News & Politics

Washington Post Gets Back Into Radio for Free

Day one of the Washington Post’s venture into radio was herky-jerky, with reporters rambling on for ten minutes about subjects they could cover in two; new broadcasters missing cues; and plenty of cross-pollination and back-scratching.


Pause. Radio silence.


Pause. Pause.

Bob Kur was trying to connect with Joe Holley, his reporter in Durham, North Carolina, to talk about the sex scandal roiling the Duke University men’s lacrosse team.

“Stand by, folks,” Kur told his audience at 6:20 pm. “This is day one.”

Day one of the Washington Post’s venture into radio was herky-jerky, with reporters rambling on for ten minutes about subjects they could cover in two; new broadcasters missing cues; and plenty of cross-pollination and back-scratching.

Like the Post’s Paul Farhi writing a generally favorable account on Friday of WTWP’s inaugural day of all-news radio; like NBC News anchor Brian Williams joshing with Kur about how the Post already shares news with MSNBC, so they’re already working together as one big family.

The person driving this family affair is Post Company chair Don Graham. He’s been trying to get back into radio WTWP since the company gave up ownership of all-news WTOP in 1978.

And the backstory of this deal—in which the radio station uses Washington Post reporters—comes from the business side. According to sources, the company didn’t pay a dime to move into radio. It got control of a radio station with AM and FM signals essentially for free.

With Graham’s support, the Post Company had been negotiating with radio-station owners for the past six years. Graham had to sell WTOP in 1978 to comply with Federal Communications Commission regulations against media cross-ownership in the same market. By gaining control of WTWP without owning it, the Post Company gets around any FCC prohibition.

Says Tina Gulland, who handles radio and TV matters for the Washington Post Company: “We had been doing so well over the last six years with our alliances with TV and radio, we wanted to start developing our own programming, not just working with other peoples’ projects.”

The company’s negotiations with public radio station WETA failed to consummate a marriage, but the paper came very close to closing a deal with Clear Channel, which owns eight stations in the Washington region.

Bennett Zier, a veteran of Washington radio, then with Clear Channel, came up with the idea of making the Washington Post the newsroom for that company’s eight stations, which include country (98.7 FM), oldies (100.3 FM), rock (99.5 FM), and sports talk (980 AM). Zier had helped create the Tony Kornheiser brand by letting the Post sports columnist air it out on radio. Zier is now CEO of Red Zebra, Dan Snyder’s radio operation.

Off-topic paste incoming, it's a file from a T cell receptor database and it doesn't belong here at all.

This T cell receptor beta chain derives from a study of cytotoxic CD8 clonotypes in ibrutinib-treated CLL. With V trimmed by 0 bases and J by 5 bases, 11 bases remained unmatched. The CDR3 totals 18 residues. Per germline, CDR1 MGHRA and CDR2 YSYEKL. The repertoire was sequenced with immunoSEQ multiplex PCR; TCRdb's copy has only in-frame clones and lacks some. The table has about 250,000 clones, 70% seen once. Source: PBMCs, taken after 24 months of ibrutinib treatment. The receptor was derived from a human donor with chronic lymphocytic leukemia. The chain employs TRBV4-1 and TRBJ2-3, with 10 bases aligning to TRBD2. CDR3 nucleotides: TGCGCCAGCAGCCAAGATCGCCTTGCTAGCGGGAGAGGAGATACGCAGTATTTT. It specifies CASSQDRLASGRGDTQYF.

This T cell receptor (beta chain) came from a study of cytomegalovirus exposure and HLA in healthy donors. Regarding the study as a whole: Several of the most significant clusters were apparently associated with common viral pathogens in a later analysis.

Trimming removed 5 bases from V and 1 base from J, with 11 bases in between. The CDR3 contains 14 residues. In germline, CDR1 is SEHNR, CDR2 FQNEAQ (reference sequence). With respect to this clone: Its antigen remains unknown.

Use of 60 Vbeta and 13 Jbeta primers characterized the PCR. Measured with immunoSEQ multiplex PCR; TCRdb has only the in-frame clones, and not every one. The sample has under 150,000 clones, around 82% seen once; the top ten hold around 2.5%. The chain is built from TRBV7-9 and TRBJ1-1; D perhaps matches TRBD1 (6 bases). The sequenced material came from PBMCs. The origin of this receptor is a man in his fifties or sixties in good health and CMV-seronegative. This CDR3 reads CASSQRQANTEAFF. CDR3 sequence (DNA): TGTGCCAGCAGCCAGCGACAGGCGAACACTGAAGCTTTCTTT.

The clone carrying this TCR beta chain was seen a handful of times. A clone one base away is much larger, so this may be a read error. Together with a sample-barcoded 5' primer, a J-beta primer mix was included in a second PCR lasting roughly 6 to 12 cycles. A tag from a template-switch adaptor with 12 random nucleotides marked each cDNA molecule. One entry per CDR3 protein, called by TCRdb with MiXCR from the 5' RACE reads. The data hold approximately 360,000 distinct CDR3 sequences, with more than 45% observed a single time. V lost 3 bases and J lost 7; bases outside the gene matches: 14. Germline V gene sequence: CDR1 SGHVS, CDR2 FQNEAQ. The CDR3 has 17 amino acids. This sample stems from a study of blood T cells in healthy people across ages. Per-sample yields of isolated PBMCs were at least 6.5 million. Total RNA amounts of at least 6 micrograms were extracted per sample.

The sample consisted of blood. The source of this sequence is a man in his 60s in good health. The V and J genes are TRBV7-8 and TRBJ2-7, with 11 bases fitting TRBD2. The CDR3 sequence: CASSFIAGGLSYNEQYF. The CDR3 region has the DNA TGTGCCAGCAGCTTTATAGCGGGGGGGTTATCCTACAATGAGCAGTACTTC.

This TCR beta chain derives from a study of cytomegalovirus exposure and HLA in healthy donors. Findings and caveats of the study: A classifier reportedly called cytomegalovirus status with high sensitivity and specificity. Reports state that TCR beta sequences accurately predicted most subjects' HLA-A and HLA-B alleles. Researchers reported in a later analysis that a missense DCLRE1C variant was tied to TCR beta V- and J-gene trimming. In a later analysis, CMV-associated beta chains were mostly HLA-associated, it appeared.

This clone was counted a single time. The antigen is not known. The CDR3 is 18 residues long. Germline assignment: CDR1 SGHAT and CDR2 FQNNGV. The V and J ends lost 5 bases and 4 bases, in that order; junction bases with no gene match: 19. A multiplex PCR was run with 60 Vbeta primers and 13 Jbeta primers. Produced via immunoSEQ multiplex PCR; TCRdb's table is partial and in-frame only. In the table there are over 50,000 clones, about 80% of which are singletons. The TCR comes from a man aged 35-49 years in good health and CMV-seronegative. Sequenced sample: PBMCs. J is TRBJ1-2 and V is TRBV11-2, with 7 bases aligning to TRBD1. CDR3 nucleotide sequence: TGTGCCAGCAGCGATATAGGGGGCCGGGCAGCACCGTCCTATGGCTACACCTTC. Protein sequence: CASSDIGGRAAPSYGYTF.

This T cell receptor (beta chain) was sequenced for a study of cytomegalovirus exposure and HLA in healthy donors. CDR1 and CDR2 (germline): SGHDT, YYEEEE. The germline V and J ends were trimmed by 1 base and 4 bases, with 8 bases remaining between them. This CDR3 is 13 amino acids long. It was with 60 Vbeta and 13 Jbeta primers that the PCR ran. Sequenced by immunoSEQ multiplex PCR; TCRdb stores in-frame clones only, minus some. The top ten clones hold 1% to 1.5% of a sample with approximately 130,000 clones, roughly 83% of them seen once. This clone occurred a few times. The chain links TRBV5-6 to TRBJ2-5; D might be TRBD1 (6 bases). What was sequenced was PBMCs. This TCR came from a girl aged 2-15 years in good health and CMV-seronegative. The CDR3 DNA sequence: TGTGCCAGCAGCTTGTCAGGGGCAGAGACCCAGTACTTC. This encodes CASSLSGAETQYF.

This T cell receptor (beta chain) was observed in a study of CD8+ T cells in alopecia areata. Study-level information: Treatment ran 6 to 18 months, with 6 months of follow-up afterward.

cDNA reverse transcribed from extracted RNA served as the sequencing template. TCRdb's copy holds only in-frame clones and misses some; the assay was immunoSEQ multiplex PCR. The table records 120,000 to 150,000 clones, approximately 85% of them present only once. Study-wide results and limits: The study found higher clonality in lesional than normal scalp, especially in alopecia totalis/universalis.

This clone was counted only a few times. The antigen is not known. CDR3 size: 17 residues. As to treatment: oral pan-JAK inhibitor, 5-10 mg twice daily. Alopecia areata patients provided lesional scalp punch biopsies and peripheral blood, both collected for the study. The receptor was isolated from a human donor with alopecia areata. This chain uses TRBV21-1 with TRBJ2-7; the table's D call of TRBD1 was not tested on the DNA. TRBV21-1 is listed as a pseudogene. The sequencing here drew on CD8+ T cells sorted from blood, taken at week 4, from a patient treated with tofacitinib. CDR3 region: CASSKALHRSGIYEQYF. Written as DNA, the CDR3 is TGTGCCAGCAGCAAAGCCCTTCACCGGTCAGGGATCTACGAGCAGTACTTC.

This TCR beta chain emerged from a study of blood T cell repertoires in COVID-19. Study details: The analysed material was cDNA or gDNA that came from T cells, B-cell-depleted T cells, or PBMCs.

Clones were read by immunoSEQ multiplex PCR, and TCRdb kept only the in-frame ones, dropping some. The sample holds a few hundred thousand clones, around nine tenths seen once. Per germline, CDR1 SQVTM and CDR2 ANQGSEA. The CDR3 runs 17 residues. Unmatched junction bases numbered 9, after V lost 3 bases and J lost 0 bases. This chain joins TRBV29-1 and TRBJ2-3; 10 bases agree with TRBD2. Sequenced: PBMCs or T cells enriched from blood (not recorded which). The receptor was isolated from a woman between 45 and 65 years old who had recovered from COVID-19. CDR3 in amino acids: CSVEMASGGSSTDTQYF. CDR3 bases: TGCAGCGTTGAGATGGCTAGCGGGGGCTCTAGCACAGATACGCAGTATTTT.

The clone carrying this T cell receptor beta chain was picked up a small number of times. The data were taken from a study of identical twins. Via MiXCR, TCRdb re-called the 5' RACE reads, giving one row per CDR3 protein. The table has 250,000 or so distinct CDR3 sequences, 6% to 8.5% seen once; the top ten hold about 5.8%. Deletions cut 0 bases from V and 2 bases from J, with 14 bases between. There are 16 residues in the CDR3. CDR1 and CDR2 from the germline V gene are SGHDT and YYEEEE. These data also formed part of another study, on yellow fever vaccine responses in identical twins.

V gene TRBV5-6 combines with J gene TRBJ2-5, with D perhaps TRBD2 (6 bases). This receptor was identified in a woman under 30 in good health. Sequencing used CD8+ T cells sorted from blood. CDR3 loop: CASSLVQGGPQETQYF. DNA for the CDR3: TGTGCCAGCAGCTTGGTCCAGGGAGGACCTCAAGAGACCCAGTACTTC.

Graham liked the prospective pairing and directed his people to start talks. Post Company president Steve Hills, vice president Christopher Ma, and Gulland were in talks a year ago with Zier and other Clear Channel executives. Talks broke down over financing and control of content.

“Nothing clicked until Bonneville came to us,” says Gulland. The Utah-based Bonneville International Corporation—owned by the Church of Jesus Christ of Latter-day Saints—has radio stations around the country.

No one would talk on the record about the business side of the transaction, but sources describe a cash-free deal for the Post Company. It pays zero to Bonneville for essentially moving onto the airwaves with its own station, WTWP AM-FM. The Post Company did pay for installing a radio studio inside its newsroom.

Bonneville pays WTWP’s on-air hosts, Mike Moss, Bob Kur, and Hillary Howard. It also pays a fee to the Post for supplying content through its reporters. The Post gets a share of the advertising revenue if it reaches a certain level.

The Post’s other outlay? A nominal fee to reporters who appear regularly on WTWP, such as media critic Howard Kurtz. Whether other Post reporters who go on the air get additional pay, and how much, is the subject of discussion with the newspaper guild.

“Basically,” says a local radio executive, “the Post got a free radio station.”

Bonneville, which moved WTOP, its flagship news-talk station, to a much more powerful FM frequency, 103.5, got free content for a new station. Radio executives say Bonneville hopes to increase its revenue from $45 million to $60 million a year.

The radio station increases the penetration of the Washington Post brand throughout the region. Exactly what the company does with the station has yet to be determined, but opening day leaves much room for improvement. The bottom line is that not every newspaper reporter can do radio. Being able to report and write a news story does not mean you can talk about it without rambling on and punctuating every phrase with an “um.”

Then there's the constant question of whether the Post breaks a story on the radio or waits to publish the news in next day's daily print version of the news. It faces the same question with Says a Post columnist: "No one's figured that one out."

The radio station’s motto is “Because there’s always more to the story.” But there’s not always that much more.